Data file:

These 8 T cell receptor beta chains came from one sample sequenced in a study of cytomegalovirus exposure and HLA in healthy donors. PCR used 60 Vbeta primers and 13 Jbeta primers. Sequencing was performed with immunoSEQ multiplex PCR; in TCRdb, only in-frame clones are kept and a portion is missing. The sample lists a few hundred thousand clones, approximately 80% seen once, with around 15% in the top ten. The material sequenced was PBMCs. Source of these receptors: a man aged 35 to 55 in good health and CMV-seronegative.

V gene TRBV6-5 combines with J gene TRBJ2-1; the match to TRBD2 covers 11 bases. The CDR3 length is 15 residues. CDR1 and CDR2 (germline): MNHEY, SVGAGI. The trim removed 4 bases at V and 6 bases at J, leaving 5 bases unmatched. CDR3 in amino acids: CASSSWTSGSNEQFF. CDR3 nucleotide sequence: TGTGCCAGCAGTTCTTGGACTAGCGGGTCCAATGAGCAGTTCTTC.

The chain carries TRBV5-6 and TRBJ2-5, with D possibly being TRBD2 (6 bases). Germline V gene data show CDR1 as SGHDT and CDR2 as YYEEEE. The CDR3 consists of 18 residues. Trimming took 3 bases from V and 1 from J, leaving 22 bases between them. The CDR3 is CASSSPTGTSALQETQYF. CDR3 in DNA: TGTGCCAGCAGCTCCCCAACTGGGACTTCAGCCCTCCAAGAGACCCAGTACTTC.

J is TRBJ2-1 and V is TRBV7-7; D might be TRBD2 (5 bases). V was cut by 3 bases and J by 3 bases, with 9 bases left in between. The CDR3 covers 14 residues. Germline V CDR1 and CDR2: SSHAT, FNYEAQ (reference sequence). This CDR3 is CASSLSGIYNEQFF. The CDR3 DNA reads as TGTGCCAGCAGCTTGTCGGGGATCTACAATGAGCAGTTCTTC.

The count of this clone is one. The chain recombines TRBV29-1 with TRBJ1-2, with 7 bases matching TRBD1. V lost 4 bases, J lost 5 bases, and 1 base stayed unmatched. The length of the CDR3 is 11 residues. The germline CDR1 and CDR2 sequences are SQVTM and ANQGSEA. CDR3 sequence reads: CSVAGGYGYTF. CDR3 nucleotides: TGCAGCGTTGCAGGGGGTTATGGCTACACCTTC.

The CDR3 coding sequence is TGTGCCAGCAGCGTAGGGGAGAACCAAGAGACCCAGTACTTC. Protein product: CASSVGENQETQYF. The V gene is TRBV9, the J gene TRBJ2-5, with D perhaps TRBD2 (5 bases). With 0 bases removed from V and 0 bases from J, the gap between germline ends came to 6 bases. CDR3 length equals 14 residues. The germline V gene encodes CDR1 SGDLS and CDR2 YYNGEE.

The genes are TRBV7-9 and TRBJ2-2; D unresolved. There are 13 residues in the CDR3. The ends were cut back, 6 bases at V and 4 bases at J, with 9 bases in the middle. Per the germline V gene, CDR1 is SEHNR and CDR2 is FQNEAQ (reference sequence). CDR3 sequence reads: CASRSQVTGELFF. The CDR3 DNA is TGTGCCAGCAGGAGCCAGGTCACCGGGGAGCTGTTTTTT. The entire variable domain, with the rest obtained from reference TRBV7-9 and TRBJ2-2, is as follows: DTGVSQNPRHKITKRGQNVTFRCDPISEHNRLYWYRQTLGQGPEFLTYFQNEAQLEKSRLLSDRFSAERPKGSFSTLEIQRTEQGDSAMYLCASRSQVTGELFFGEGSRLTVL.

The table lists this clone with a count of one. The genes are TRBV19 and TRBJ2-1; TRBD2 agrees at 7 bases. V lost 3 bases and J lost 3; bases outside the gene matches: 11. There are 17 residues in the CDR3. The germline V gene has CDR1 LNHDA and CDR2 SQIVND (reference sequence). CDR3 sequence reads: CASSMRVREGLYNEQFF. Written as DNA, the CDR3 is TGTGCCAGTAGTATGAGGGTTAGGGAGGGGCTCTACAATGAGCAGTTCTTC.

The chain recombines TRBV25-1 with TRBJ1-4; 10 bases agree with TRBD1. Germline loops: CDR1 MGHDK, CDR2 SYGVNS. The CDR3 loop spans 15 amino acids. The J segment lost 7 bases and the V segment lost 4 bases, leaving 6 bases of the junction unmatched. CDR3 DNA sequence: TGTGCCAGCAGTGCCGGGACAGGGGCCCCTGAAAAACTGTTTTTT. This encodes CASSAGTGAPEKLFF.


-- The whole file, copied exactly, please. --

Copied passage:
These 8 T cell receptor beta chains came from one sample sequenced in a study of cytomegalovirus exposure and HLA in healthy donors. PCR used 60 Vbeta primers and 13 Jbeta primers. Sequencing was performed with immunoSEQ multiplex PCR; in TCRdb, only in-frame clones are kept and a portion is missing. The sample lists a few hundred thousand clones, approximately 80% seen once, with around 15% in the top ten. The material sequenced was PBMCs. Source of these receptors: a man aged 35 to 55 in good health and CMV-seronegative.

V gene TRBV6-5 combines with J gene TRBJ2-1; the match to TRBD2 covers 11 bases. The CDR3 length is 15 residues. CDR1 and CDR2 (germline): MNHEY, SVGAGI. The trim removed 4 bases at V and 6 bases at J, leaving 5 bases unmatched. CDR3 in amino acids: CASSSWTSGSNEQFF. CDR3 nucleotide sequence: TGTGCCAGCAGTTCTTGGACTAGCGGGTCCAATGAGCAGTTCTTC.

The chain carries TRBV5-6 and TRBJ2-5, with D possibly being TRBD2 (6 bases). Germline V gene data show CDR1 as SGHDT and CDR2 as YYEEEE. The CDR3 consists of 18 residues. Trimming took 3 bases from V and 1 from J, leaving 22 bases between them. The CDR3 is CASSSPTGTSALQETQYF. CDR3 in DNA: TGTGCCAGCAGCTCCCCAACTGGGACTTCAGCCCTCCAAGAGACCCAGTACTTC.

J is TRBJ2-1 and V is TRBV7-7; D might be TRBD2 (5 bases). V was cut by 3 bases and J by 3 bases, with 9 bases left in between. The CDR3 covers 14 residues. Germline V CDR1 and CDR2: SSHAT, FNYEAQ (reference sequence). This CDR3 is CASSLSGIYNEQFF. The CDR3 DNA reads as TGTGCCAGCAGCTTGTCGGGGATCTACAATGAGCAGTTCTTC.

The count of this clone is one. The chain recombines TRBV29-1 with TRBJ1-2, with 7 bases matching TRBD1. V lost 4 bases, J lost 5 bases, and 1 base stayed unmatched. The length of the CDR3 is 11 residues. The germline CDR1 and CDR2 sequences are SQVTM and ANQGSEA. CDR3 sequence reads: CSVAGGYGYTF. CDR3 nucleotides: TGCAGCGTTGCAGGGGGTTATGGCTACACCTTC.

The CDR3 coding sequence is TGTGCCAGCAGCGTAGGGGAGAACCAAGAGACCCAGTACTTC. Protein product: CASSVGENQETQYF. The V gene is TRBV9, the J gene TRBJ2-5, with D perhaps TRBD2 (5 bases). With 0 bases removed from V and 0 bases from J, the gap between germline ends came to 6 bases. CDR3 length equals 14 residues. The germline V gene encodes CDR1 SGDLS and CDR2 YYNGEE.

The genes are TRBV7-9 and TRBJ2-2; D unresolved. There are 13 residues in the CDR3. The ends were cut back, 6 bases at V and 4 bases at J, with 9 bases in the middle. Per the germline V gene, CDR1 is SEHNR and CDR2 is FQNEAQ (reference sequence). CDR3 sequence reads: CASRSQVTGELFF. The CDR3 DNA is TGTGCCAGCAGGAGCCAGGTCACCGGGGAGCTGTTTTTT. The entire variable domain, with the rest obtained from reference TRBV7-9 and TRBJ2-2, is as follows: DTGVSQNPRHKITKRGQNVTFRCDPISEHNRLYWYRQTLGQGPEFLTYFQNEAQLEKSRLLSDRFSAERPKGSFSTLEIQRTEQGDSAMYLCASRSQVTGELFFGEGSRLTVL.

The table lists this clone with a count of one. The genes are TRBV19 and TRBJ2-1; TRBD2 agrees at 7 bases. V lost 3 bases and J lost 3; bases outside the gene matches: 11. There are 17 residues in the CDR3. The germline V gene has CDR1 LNHDA and CDR2 SQIVND (reference sequence). CDR3 sequence reads: CASSMRVREGLYNEQFF. Written as DNA, the CDR3 is TGTGCCAGTAGTATGAGGGTTAGGGAGGGGCTCTACAATGAGCAGTTCTTC.

The chain recombines TRBV25-1 with TRBJ1-4; 10 bases agree with TRBD1. Germline loops: CDR1 MGHDK, CDR2 SYGVNS. The CDR3 loop spans 15 amino acids. The J segment lost 7 bases and the V segment lost 4 bases, leaving 6 bases of the junction unmatched. CDR3 DNA sequence: TGTGCCAGCAGTGCCGGGACAGGGGCCCCTGAAAAACTGTTTTTT. This encodes CASSAGTGAPEKLFF.